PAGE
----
148 Great Directors: Raoul Walsh

“You can really double anybody. If the action is good enough, it can be a monkey with top-hat and spats.”

What Got This Director Here?
: White Heat, mostly.

My Favorite Past Experience Was…: Strawberry Blonde.

What Did I Watch: The Big Trail.

Where Does He Fit: Raoul Walsh’s The Big Trail has John Wayne, who’s pretty amateur in this, but nevertheless it is a lot of fun thanks to his different takes on the landscapes that John Ford would probably become better known for as Walsh’s work became more character driven. You could watch this for gorgeous widescreen frames, of course, but the way things move in and out of those pictures is just as exciting to see. Hidden details are part of the fun here. You can have fun playing “spot the details” on your own, but I am personally fond of the dog lying by the gravestone in a small portion of the frame.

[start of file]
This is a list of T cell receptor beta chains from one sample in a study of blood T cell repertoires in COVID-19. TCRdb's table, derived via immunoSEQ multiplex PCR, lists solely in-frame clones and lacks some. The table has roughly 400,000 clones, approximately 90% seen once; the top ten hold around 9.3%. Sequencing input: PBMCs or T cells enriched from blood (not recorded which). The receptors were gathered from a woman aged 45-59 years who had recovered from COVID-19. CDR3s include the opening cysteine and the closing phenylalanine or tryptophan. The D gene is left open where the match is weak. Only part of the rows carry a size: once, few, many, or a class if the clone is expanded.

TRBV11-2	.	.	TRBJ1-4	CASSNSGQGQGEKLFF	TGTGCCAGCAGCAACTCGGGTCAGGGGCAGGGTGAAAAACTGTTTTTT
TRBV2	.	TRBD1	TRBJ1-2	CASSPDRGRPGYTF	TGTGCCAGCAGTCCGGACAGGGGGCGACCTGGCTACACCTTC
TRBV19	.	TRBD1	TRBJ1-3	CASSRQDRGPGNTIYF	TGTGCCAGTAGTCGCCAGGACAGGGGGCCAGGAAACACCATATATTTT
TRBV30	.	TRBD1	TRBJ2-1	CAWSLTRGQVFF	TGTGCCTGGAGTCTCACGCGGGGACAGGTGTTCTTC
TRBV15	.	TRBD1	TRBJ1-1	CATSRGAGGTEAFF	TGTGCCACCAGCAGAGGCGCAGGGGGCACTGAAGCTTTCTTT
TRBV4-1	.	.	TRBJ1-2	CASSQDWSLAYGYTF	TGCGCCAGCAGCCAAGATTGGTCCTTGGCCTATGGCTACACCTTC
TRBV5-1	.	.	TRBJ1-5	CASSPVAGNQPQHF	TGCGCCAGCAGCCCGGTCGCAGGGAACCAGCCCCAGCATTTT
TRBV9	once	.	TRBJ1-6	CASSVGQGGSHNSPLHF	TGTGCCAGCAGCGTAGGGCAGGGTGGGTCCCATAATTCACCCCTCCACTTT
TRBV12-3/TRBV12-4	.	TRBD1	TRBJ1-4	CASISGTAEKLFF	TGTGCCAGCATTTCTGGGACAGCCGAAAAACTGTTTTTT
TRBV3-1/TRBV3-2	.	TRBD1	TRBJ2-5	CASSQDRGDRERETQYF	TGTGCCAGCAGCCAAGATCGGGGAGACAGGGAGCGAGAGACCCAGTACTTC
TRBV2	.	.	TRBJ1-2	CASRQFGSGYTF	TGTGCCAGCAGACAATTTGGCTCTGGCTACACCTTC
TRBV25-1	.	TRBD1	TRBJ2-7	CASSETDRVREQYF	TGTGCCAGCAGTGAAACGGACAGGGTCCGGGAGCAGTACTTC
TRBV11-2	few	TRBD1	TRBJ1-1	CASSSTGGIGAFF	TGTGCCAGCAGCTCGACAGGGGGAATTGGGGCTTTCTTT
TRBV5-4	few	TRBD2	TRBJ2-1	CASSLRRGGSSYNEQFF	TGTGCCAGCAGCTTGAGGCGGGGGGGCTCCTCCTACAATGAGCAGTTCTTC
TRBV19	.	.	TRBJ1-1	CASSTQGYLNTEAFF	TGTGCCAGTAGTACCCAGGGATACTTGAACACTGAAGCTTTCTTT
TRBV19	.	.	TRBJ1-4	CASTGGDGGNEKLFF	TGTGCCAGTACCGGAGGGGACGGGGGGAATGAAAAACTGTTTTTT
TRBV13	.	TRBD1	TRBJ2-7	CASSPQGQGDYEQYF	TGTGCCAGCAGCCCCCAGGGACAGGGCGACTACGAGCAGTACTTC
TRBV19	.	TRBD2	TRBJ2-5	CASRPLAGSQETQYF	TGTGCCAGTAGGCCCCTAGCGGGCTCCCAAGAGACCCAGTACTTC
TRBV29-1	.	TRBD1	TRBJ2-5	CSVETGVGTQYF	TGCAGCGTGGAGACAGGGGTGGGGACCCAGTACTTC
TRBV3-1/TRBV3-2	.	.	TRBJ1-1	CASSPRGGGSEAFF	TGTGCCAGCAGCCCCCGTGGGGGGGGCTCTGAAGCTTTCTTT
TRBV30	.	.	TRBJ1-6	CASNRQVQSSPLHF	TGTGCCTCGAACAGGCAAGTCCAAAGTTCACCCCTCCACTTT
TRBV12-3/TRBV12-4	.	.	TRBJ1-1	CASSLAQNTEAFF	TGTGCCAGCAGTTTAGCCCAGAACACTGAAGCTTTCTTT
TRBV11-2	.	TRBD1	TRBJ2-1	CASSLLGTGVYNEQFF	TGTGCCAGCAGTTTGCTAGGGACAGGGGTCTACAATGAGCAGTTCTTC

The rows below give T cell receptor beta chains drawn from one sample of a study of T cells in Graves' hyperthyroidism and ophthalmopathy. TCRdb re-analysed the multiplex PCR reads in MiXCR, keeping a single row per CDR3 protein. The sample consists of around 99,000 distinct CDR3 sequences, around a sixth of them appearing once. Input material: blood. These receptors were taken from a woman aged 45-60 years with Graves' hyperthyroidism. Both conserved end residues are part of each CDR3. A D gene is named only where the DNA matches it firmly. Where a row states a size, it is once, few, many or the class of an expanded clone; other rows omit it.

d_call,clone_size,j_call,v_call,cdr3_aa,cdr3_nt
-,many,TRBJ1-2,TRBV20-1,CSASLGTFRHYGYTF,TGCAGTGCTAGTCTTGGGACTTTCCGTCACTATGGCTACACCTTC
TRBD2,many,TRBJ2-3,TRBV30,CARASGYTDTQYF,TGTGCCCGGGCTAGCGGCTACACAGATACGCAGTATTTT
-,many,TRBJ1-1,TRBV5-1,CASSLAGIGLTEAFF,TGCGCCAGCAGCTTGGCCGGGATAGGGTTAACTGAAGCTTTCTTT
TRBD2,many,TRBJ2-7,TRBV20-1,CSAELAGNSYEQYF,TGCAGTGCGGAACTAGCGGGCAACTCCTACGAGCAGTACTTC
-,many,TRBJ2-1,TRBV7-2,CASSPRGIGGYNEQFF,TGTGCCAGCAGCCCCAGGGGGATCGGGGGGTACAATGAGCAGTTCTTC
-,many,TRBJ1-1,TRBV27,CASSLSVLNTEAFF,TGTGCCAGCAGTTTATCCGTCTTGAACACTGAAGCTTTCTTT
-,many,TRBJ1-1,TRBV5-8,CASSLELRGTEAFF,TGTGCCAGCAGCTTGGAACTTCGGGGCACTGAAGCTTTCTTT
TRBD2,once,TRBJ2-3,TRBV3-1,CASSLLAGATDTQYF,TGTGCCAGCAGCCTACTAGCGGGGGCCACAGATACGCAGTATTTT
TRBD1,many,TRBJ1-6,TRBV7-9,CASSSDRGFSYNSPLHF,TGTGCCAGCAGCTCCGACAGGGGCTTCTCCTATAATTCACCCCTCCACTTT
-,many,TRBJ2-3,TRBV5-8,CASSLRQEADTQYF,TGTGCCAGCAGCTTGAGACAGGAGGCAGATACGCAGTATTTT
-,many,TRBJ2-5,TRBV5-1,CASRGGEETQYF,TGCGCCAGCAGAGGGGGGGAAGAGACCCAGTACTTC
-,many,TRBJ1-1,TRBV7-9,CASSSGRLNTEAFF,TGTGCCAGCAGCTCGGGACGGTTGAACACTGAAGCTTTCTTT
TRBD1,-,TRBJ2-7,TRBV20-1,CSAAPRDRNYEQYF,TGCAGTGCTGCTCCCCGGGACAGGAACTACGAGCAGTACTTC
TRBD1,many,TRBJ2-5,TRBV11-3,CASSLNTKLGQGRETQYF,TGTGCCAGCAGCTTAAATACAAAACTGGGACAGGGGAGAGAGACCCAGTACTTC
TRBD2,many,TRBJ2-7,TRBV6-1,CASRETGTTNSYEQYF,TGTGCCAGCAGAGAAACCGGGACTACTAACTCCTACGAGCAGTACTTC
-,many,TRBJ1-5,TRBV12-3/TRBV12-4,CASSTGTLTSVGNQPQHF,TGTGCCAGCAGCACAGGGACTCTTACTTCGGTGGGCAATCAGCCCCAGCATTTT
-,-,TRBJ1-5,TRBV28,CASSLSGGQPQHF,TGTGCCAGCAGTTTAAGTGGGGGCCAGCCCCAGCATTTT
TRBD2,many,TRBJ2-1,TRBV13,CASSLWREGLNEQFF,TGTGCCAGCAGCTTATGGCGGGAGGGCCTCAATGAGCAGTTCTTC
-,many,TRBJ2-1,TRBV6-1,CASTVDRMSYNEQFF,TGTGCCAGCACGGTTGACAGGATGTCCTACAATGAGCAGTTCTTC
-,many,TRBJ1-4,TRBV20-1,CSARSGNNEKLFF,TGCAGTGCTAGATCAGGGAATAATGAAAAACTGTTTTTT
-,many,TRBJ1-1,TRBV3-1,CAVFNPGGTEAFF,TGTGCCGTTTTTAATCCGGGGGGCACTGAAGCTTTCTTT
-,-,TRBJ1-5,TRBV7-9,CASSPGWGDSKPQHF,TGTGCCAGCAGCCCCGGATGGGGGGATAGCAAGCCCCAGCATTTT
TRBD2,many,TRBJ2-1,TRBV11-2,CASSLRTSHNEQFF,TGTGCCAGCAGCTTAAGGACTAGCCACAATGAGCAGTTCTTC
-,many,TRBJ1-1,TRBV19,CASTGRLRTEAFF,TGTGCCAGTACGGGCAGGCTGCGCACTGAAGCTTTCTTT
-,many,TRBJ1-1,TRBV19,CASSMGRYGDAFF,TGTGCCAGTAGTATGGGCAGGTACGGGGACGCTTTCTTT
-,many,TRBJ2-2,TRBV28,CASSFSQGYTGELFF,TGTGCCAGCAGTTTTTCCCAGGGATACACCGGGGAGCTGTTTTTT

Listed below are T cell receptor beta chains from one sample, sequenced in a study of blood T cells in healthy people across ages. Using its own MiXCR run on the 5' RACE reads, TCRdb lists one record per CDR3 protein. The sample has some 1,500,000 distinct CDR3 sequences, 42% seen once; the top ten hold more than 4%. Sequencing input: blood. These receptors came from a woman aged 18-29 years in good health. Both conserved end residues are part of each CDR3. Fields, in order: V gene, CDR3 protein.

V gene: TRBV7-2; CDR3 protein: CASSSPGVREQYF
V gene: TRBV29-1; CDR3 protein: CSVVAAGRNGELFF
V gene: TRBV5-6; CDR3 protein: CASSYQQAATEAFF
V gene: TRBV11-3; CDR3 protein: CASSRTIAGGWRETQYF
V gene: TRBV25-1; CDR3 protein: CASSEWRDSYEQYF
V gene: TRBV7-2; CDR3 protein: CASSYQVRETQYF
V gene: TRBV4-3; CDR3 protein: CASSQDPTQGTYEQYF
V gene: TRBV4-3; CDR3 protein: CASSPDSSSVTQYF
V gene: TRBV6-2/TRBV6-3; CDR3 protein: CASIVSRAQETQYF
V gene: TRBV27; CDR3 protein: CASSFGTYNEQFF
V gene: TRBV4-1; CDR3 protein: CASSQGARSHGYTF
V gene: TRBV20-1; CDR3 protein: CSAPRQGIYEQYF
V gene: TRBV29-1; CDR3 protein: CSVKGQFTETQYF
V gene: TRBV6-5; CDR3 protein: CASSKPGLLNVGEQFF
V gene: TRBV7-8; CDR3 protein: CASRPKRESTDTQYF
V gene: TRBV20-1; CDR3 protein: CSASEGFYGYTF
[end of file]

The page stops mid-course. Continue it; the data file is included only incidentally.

Raoul Walsh and James Wong Howe make for a potent pairing, and Objective Burma’s storyline having such a tonally messy conflict between patriotic jingoism and some deep seated cynicism about the nature of war is not even that rankling by the standards of propaganda. Errol Flynn, by this point using a gun rather than a sword, leads a company of men through the Japanese occupied territory, and this involves a long, depressing slog through the jungles of the region. The real standout is a series of explosions taking place at night that are absolutely gorgeous, and fit right into the Walsh visual scheme of shiny things in hard knock places.


Most Valuable Asset: Wildness in casting and shots.
Most Excited For: White Heat.
Did They Deserve a Spot?: Yes.

Coming Up Next: Arthur Penn, great actor’s director.


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